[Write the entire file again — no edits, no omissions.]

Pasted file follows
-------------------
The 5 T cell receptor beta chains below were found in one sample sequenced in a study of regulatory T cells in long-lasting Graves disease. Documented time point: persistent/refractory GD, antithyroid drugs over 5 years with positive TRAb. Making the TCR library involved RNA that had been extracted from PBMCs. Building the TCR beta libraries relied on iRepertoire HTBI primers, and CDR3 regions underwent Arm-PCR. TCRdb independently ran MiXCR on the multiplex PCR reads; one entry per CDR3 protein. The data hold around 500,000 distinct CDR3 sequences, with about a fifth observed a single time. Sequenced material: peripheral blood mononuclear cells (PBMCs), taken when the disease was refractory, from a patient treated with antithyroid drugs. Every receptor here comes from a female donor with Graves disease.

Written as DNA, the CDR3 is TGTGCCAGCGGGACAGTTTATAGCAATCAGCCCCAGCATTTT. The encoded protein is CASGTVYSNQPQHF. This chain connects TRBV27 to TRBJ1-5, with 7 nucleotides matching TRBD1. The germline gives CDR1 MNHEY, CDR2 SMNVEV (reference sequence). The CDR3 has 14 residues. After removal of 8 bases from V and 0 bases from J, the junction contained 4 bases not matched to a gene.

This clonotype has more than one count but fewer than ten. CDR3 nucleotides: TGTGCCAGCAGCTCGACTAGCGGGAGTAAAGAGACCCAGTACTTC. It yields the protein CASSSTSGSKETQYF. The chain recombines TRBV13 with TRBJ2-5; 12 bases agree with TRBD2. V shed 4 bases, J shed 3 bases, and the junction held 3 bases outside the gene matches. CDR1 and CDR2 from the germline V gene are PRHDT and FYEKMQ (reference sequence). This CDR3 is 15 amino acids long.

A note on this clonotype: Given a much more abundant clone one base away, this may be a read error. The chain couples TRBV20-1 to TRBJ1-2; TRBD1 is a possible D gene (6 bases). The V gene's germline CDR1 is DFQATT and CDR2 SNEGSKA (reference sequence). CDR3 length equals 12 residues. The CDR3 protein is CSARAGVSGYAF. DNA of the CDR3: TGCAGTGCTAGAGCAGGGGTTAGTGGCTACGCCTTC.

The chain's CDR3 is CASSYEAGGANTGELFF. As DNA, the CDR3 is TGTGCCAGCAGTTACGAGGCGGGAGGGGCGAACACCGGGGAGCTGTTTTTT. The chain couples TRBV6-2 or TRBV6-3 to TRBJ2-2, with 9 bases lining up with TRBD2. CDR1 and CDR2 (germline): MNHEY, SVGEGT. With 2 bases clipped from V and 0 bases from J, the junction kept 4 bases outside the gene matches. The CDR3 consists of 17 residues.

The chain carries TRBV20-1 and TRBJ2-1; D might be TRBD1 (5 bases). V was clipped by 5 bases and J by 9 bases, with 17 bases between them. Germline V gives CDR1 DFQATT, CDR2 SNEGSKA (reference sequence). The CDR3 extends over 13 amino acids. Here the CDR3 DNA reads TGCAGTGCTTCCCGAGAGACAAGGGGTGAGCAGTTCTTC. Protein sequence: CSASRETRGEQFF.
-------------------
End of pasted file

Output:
The 5 T cell receptor beta chains below were found in one sample sequenced in a study of regulatory T cells in long-lasting Graves disease. Documented time point: persistent/refractory GD, antithyroid drugs over 5 years with positive TRAb. Making the TCR library involved RNA that had been extracted from PBMCs. Building the TCR beta libraries relied on iRepertoire HTBI primers, and CDR3 regions underwent Arm-PCR. TCRdb independently ran MiXCR on the multiplex PCR reads; one entry per CDR3 protein. The data hold around 500,000 distinct CDR3 sequences, with about a fifth observed a single time. Sequenced material: peripheral blood mononuclear cells (PBMCs), taken when the disease was refractory, from a patient treated with antithyroid drugs. Every receptor here comes from a female donor with Graves disease.

Written as DNA, the CDR3 is TGTGCCAGCGGGACAGTTTATAGCAATCAGCCCCAGCATTTT. The encoded protein is CASGTVYSNQPQHF. This chain connects TRBV27 to TRBJ1-5, with 7 nucleotides matching TRBD1. The germline gives CDR1 MNHEY, CDR2 SMNVEV (reference sequence). The CDR3 has 14 residues. After removal of 8 bases from V and 0 bases from J, the junction contained 4 bases not matched to a gene.

This clonotype has more than one count but fewer than ten. CDR3 nucleotides: TGTGCCAGCAGCTCGACTAGCGGGAGTAAAGAGACCCAGTACTTC. It yields the protein CASSSTSGSKETQYF. The chain recombines TRBV13 with TRBJ2-5; 12 bases agree with TRBD2. V shed 4 bases, J shed 3 bases, and the junction held 3 bases outside the gene matches. CDR1 and CDR2 from the germline V gene are PRHDT and FYEKMQ (reference sequence). This CDR3 is 15 amino acids long.

A note on this clonotype: Given a much more abundant clone one base away, this may be a read error. The chain couples TRBV20-1 to TRBJ1-2; TRBD1 is a possible D gene (6 bases). The V gene's germline CDR1 is DFQATT and CDR2 SNEGSKA (reference sequence). CDR3 length equals 12 residues. The CDR3 protein is CSARAGVSGYAF. DNA of the CDR3: TGCAGTGCTAGAGCAGGGGTTAGTGGCTACGCCTTC.

The chain's CDR3 is CASSYEAGGANTGELFF. As DNA, the CDR3 is TGTGCCAGCAGTTACGAGGCGGGAGGGGCGAACACCGGGGAGCTGTTTTTT. The chain couples TRBV6-2 or TRBV6-3 to TRBJ2-2, with 9 bases lining up with TRBD2. CDR1 and CDR2 (germline): MNHEY, SVGEGT. With 2 bases clipped from V and 0 bases from J, the junction kept 4 bases outside the gene matches. The CDR3 consists of 17 residues.

The chain carries TRBV20-1 and TRBJ2-1; D might be TRBD1 (5 bases). V was clipped by 5 bases and J by 9 bases, with 17 bases between them. Germline V gives CDR1 DFQATT, CDR2 SNEGSKA (reference sequence). The CDR3 extends over 13 amino acids. Here the CDR3 DNA reads TGCAGTGCTTCCCGAGAGACAAGGGGTGAGCAGTTCTTC. Protein sequence: CSASRETRGEQFF.